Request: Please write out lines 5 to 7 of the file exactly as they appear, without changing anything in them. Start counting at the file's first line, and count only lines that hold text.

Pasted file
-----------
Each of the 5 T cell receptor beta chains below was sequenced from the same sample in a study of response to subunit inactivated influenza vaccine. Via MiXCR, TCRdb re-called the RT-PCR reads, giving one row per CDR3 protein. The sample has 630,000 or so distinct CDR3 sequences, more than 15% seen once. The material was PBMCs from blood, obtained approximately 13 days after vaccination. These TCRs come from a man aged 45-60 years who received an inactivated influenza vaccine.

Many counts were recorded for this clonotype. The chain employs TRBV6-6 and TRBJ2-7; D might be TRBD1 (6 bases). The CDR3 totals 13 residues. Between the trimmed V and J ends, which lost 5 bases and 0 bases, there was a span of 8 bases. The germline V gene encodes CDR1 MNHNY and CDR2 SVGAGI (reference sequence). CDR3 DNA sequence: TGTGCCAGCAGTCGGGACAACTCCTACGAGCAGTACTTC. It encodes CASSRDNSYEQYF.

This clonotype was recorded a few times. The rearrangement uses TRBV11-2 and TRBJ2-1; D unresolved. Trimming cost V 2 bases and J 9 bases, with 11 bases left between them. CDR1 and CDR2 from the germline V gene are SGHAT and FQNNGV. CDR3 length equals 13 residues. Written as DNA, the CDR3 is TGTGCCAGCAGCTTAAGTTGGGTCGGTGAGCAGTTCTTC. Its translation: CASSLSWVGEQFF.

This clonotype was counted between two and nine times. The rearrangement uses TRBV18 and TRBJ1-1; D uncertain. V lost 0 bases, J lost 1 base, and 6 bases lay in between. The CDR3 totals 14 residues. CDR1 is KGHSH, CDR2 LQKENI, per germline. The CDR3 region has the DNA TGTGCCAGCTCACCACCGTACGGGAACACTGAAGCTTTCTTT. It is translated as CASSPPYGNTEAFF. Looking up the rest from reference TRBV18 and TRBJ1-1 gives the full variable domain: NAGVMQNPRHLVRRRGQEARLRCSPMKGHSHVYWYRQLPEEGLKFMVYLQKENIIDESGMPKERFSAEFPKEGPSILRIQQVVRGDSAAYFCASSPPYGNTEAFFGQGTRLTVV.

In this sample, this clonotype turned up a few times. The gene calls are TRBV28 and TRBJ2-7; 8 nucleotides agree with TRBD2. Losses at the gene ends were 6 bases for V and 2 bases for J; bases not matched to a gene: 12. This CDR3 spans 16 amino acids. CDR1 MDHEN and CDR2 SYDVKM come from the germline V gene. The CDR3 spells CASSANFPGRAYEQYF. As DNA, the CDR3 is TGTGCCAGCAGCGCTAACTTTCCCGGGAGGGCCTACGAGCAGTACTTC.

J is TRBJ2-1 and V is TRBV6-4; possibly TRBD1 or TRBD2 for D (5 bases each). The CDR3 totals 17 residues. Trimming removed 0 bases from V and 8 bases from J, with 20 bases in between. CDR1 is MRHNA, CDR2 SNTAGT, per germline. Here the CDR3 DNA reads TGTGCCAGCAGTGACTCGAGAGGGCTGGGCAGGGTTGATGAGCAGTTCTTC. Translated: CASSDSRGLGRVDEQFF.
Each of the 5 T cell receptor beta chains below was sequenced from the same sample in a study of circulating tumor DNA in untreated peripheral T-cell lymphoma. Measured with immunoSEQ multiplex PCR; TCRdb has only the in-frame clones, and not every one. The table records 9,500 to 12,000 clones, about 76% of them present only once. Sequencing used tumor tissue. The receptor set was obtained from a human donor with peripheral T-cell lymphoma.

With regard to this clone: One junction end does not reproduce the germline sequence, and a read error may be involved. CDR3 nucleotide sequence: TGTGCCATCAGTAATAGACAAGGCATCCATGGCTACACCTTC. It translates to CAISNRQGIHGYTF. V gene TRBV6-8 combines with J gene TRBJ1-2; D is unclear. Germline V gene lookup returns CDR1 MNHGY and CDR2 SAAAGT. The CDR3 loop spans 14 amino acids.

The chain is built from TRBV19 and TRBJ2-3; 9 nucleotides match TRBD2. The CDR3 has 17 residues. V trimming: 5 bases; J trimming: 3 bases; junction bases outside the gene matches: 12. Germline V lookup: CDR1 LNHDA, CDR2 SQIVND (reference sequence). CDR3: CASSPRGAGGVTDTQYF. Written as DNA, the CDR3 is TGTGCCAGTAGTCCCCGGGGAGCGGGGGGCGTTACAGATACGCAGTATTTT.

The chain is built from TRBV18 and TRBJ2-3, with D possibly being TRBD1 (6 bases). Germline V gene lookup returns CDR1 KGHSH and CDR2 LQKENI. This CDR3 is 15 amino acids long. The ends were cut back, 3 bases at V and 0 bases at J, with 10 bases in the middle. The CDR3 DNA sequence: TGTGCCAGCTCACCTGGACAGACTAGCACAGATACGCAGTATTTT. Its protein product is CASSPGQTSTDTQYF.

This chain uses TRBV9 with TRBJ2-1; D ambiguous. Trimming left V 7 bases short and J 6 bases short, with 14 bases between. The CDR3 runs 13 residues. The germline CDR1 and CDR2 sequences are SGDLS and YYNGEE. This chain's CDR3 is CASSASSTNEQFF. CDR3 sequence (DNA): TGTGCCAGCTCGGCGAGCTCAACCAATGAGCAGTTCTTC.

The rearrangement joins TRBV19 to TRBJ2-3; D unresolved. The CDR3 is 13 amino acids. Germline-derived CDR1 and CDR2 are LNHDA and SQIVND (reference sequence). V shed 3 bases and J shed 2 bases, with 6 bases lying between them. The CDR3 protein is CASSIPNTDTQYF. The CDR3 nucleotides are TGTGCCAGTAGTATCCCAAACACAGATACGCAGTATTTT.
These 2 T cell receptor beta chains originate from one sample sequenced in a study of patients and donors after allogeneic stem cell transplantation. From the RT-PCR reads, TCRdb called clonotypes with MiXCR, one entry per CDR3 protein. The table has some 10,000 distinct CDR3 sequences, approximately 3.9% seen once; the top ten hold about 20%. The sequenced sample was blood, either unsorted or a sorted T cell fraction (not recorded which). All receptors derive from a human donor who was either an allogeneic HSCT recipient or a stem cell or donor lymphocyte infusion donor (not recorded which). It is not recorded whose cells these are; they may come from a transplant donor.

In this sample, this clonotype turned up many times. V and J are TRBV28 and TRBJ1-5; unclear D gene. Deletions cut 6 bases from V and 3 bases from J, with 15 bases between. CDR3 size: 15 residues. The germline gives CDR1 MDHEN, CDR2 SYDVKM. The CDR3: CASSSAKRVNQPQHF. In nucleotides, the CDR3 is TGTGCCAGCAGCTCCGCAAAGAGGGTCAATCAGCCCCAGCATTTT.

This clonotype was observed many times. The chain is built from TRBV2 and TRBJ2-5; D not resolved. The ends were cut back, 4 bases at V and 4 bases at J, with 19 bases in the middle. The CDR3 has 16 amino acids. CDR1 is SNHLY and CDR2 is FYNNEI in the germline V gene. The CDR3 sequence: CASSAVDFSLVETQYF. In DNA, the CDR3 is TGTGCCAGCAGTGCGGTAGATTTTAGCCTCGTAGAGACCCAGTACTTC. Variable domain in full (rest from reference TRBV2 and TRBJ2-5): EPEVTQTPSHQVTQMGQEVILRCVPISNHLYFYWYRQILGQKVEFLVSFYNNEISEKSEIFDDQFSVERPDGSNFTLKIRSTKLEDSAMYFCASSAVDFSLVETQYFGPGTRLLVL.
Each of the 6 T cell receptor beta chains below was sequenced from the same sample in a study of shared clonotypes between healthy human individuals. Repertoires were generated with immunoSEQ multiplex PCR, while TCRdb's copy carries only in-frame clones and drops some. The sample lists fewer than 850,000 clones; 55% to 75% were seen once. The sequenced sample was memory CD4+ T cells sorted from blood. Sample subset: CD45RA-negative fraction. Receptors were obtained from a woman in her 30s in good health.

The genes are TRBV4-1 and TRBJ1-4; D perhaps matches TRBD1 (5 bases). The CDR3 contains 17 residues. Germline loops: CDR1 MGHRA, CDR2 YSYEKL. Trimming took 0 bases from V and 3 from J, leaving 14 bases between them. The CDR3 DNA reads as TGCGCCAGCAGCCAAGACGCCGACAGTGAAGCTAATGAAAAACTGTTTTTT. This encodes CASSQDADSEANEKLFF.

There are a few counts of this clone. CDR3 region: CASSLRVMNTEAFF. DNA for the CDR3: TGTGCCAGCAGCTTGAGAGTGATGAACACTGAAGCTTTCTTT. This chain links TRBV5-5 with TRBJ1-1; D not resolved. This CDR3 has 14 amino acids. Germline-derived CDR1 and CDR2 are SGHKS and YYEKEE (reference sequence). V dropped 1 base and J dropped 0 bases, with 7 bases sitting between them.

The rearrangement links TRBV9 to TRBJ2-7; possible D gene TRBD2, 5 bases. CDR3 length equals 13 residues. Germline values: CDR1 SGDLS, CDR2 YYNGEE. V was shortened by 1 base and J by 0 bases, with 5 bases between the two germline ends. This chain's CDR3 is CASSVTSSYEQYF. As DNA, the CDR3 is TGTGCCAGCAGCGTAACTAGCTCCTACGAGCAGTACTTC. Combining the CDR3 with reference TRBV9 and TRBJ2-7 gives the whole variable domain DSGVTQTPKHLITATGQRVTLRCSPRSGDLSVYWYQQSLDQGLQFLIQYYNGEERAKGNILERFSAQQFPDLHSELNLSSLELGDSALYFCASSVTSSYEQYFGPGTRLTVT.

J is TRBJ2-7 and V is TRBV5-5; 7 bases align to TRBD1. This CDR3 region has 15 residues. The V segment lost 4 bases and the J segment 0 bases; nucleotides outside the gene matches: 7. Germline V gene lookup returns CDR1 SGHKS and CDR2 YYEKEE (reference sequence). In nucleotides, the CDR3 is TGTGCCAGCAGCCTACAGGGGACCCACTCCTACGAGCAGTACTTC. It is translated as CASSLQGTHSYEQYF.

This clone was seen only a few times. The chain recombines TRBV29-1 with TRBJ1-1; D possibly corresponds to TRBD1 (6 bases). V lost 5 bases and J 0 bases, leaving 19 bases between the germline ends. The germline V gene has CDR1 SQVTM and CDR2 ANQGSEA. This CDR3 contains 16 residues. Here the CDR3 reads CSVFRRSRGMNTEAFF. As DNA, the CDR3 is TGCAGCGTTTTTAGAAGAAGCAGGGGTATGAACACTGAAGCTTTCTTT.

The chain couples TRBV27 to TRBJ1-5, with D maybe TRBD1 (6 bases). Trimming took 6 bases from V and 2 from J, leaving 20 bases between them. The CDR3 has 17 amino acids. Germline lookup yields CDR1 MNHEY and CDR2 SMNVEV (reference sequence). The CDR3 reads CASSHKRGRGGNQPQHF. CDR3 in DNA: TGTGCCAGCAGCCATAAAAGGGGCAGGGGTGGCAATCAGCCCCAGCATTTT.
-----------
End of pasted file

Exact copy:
In this sample, this clonotype turned up a few times. The gene calls are TRBV28 and TRBJ2-7; 8 nucleotides agree with TRBD2. Losses at the gene ends were 6 bases for V and 2 bases for J; bases not matched to a gene: 12. This CDR3 spans 16 amino acids. CDR1 MDHEN and CDR2 SYDVKM come from the germline V gene. The CDR3 spells CASSANFPGRAYEQYF. As DNA, the CDR3 is TGTGCCAGCAGCGCTAACTTTCCCGGGAGGGCCTACGAGCAGTACTTC.

J is TRBJ2-1 and V is TRBV6-4; possibly TRBD1 or TRBD2 for D (5 bases each). The CDR3 totals 17 residues. Trimming removed 0 bases from V and 8 bases from J, with 20 bases in between. CDR1 is MRHNA, CDR2 SNTAGT, per germline. Here the CDR3 DNA reads TGTGCCAGCAGTGACTCGAGAGGGCTGGGCAGGGTTGATGAGCAGTTCTTC. Translated: CASSDSRGLGRVDEQFF.
Each of the 5 T cell receptor beta chains below was sequenced from the same sample in a study of circulating tumor DNA in untreated peripheral T-cell lymphoma. Measured with immunoSEQ multiplex PCR; TCRdb has only the in-frame clones, and not every one. The table records 9,500 to 12,000 clones, about 76% of them present only once. Sequencing used tumor tissue. The receptor set was obtained from a human donor with peripheral T-cell lymphoma.